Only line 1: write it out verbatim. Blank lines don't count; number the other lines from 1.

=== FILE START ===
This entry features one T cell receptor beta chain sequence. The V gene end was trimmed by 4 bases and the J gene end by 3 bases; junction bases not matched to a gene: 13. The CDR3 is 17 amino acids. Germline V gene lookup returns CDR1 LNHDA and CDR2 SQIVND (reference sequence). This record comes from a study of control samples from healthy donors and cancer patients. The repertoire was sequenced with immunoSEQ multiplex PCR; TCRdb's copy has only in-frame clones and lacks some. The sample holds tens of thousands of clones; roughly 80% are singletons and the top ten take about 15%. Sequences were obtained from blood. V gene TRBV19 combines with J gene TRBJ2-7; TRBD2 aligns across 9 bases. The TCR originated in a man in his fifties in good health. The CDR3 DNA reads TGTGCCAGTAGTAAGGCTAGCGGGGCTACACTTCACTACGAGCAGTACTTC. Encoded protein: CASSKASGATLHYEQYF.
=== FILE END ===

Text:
This entry features one T cell receptor beta chain sequence. The V gene end was trimmed by 4 bases and the J gene end by 3 bases; junction bases not matched to a gene: 13. The CDR3 is 17 amino acids. Germline V gene lookup returns CDR1 LNHDA and CDR2 SQIVND (reference sequence). This record comes from a study of control samples from healthy donors and cancer patients. The repertoire was sequenced with immunoSEQ multiplex PCR; TCRdb's copy has only in-frame clones and lacks some. The sample holds tens of thousands of clones; roughly 80% are singletons and the top ten take about 15%. Sequences were obtained from blood. V gene TRBV19 combines with J gene TRBJ2-7; TRBD2 aligns across 9 bases. The TCR originated in a man in his fifties in good health. The CDR3 DNA reads TGTGCCAGTAGTAAGGCTAGCGGGGCTACACTTCACTACGAGCAGTACTTC. Encoded protein: CASSKASGATLHYEQYF.